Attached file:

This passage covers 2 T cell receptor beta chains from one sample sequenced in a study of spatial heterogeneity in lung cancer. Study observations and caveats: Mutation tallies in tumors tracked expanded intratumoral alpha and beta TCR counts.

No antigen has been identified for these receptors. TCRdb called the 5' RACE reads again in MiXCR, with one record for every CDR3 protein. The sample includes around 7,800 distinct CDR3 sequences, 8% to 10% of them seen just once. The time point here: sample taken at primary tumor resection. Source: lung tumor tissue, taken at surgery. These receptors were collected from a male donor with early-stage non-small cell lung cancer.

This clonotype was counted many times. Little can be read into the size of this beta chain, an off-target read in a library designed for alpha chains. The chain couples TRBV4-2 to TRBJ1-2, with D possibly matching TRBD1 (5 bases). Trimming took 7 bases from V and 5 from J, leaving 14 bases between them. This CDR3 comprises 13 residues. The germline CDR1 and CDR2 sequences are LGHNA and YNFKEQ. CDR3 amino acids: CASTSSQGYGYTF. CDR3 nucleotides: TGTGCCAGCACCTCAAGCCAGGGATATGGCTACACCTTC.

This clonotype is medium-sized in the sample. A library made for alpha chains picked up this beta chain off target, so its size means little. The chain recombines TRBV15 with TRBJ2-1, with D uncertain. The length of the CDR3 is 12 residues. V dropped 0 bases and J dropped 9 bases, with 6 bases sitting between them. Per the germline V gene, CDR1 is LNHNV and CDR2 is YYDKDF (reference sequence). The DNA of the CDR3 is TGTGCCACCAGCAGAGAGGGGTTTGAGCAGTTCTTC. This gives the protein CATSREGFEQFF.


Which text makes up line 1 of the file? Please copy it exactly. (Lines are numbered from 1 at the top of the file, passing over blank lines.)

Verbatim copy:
This passage covers 2 T cell receptor beta chains from one sample sequenced in a study of spatial heterogeneity in lung cancer. Study observations and caveats: Mutation tallies in tumors tracked expanded intratumoral alpha and beta TCR counts.